Review by Martin K.A. Morgan

At sunrise on Wednesday, August 10, 1864, the Confederate garrison inside Fort Morgan, Alabama awoke to find federal sharpshooters positioned throughout the sand dunes immediately around the structure. Marking the beginning of a two-week long siege, the sharpshooters fixed their rifle-sights on the fort and fired at anything that moved. They produced a “rain of balls” so relentless and effective that one Confederate soldier commented, “…no one can show his head above the parapet” because of the bullets “whizzing all over the fort.” The garrison considered the sharpshooters “very daring” because they crept so close to the fort – some as close as 250 yards from its masonry walls.  Being prevented from firing by such accurate rifle fire, Fort Morgan’s artillery could do nothing to interfere with the landing of hundreds of fresh Union troops later that day. After sunset, 200 Union soldiers began digging trenches, filling sandbags, shaping artillery revetments and generally advancing a federal siege line that gradually tightened the noose around the old fort.

This process continued throughout the middle of August and permitted the emplacement of heavy guns and siege mortars that ultimately subjected Fort Morgan to a heavy bombardment that resulted in the garrison’s capitulation. Although the most awesome weapons available to the U.S. Navy and the U.S. Army caused the fall of Fort Morgan, Union sharpshooters did too. They suppressed the offensive  firepower of a well-armed Confederate garrison and made it possible to bring up the big guns that battered the fort into submission. They accomplished this task with a weapon that fought in every Civil War clash of arms – a weapon often credited with being the most murderous instrument of warfare on the battlefield: the rifle musket.

This particular class of musket emerged during the 1830s and 1840s from a series of technological advances in shoulder fired arms and ammunition that made it possible for an individual shooter to direct accurate rifle fire against targets at greater ranges and with unprecedented accuracy. For over fifty years now, historians have deterministically interpreted the rifle musket as being the technology responsible for the extreme bloodletting so closely associated with Civil War battles.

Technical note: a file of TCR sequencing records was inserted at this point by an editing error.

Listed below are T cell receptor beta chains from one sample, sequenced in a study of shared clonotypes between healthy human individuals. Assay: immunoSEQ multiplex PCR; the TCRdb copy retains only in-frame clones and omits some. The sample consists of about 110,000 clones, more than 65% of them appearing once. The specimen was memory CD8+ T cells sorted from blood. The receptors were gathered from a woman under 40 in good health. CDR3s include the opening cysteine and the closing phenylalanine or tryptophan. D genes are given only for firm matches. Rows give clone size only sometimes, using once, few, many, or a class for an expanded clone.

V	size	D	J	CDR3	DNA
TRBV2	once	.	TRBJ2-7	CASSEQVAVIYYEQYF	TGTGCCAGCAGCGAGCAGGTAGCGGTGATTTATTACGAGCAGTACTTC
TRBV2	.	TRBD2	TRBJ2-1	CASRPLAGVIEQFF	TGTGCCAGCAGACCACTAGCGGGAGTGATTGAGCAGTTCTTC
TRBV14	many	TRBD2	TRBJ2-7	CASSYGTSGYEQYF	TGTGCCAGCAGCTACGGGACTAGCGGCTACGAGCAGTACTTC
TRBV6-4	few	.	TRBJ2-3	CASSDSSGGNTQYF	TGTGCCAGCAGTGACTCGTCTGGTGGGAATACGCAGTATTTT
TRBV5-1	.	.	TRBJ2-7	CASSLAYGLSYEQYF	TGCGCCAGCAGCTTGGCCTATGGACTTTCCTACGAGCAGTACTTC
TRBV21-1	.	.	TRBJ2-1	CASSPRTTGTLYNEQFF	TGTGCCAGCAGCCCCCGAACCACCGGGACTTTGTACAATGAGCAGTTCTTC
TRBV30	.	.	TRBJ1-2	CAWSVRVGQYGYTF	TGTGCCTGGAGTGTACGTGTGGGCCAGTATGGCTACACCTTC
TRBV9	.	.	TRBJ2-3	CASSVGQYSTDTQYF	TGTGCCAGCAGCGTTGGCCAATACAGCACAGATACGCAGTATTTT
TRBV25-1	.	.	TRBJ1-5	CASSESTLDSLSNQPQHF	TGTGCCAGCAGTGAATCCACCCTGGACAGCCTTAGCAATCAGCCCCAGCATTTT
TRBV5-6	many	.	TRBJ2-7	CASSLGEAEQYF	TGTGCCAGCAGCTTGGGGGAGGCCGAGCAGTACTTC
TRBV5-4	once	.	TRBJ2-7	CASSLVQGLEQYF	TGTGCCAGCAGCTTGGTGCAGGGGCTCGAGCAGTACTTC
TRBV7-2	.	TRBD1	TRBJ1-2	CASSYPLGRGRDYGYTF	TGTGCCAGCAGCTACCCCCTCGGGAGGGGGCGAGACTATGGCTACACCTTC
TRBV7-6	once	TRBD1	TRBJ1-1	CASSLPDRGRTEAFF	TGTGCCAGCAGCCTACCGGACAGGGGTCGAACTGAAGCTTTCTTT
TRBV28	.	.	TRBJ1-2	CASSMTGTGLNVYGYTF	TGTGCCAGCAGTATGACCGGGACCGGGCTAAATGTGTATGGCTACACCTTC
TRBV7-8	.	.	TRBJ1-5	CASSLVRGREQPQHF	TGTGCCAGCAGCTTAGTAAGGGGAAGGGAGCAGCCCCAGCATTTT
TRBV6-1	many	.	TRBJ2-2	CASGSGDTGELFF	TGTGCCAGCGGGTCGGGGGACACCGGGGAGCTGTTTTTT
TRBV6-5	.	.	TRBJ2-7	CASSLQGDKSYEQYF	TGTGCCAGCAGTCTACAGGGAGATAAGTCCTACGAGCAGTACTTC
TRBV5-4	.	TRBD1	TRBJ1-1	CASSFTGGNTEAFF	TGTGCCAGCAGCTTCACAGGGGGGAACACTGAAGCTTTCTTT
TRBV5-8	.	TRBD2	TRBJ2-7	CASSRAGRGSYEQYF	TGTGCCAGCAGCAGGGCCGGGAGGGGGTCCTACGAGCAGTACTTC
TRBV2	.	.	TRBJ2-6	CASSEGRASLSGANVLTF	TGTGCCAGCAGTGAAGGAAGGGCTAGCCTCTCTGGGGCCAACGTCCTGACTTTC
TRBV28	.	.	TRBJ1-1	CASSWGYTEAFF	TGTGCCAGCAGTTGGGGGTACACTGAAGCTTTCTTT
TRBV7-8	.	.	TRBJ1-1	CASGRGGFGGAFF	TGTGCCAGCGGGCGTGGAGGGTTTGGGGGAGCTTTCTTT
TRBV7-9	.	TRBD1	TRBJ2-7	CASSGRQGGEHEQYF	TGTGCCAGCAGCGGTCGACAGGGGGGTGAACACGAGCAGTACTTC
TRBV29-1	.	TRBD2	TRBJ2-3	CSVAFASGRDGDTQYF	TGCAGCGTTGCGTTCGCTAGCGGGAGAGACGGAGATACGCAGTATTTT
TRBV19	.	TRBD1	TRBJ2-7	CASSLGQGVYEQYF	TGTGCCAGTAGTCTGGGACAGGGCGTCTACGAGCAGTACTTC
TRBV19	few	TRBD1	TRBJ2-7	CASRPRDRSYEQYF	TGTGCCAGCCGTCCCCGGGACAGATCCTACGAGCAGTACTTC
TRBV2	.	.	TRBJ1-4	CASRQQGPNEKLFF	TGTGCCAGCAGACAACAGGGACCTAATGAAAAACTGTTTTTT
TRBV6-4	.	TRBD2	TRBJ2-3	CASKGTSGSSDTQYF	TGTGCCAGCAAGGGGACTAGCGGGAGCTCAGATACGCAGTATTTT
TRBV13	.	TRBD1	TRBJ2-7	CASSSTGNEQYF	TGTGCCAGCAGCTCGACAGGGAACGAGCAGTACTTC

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In “Civil War Infantry Assault Tactics” (Military Affairs, Summer 1961), John K. Mahon concluded that the rifle musket “caused battles to be at once much longer in time and less decisive in outcome.” He also labeled the linear, Napoleonic assault formations used throughout the conflict as obsolete when confronted with the overwhelming and accurate firepower of the rifle muskets that opposed them. Grady Mc Whiney and Perry Jamieson further developed this deterministic interpretation with their 1982 book Attack and Die: Civil War Military Tactics and the Southern Heritage. To them, the weapon’s deadly accuracy caused horrendous losses during the war’s early maneuver battles and ultimately the corresponding trend toward trenches, field fortifications and static warfare after 1864. Often referred to as the “rifle revolution” among scholars, this orthodoxy has dominated the way historians have understood the role of the weapon in the conflict. But did the rifle musket dramatically change combat during the war?

That question is answered with a direct challenge to the “rifle revolution” orthodoxy in The Rifle Musket in Civil War Combat: Reality and Myth by Earl J. Hess. In the book, the author argues that the impact of the weapon has been “exaggerated, misunderstood, and understudied ever since Union and Confederate volunteers shouldered firearms” (p. 197). The central argument of the book asserts that the rifle musket exerted “only an incremental, limited effect on Civil War combat” (p. 4) and that it therefore did not decisively alter the course of the war as the previous scholarship suggests. The Rifle Musket in Civil War Combat analyzes a series of major infantry engagements from the Western theater of the war and concludes that riflemen in linear formations typically delivered fire against their opponents at less 100 yards range.

Significantly closer than previously thought, this range barely took advantage of the rifle musket’s capability and was well within the effective range of smoothbore weapons in massed, volley fire formations. Hess compares these Civil War battles against sixteen major European clashes to prove that the smoothbore musket actually produced greater bloodshed there than the rifle did during the American Civil War. While his most dramatic insights are reserved for the rifle’s role in linear tactics, Hess admits that the weapon did indeed have an impact on skirmishing and sniping albeit a marginal one. When it is considered that sharpshooters using the rifle musket materially altered the investment/siege operations at places like Fort Morgan, it seems that the weapon may have influenced sniping more than Hess is willing to admit.

That trivial criticism aside, this provocative book offers a much needed new interpretation of a firmly entrenched and persistent myth regarding Civil War combat and should therefore be enthusiastically received by Civil War scholars.[/read]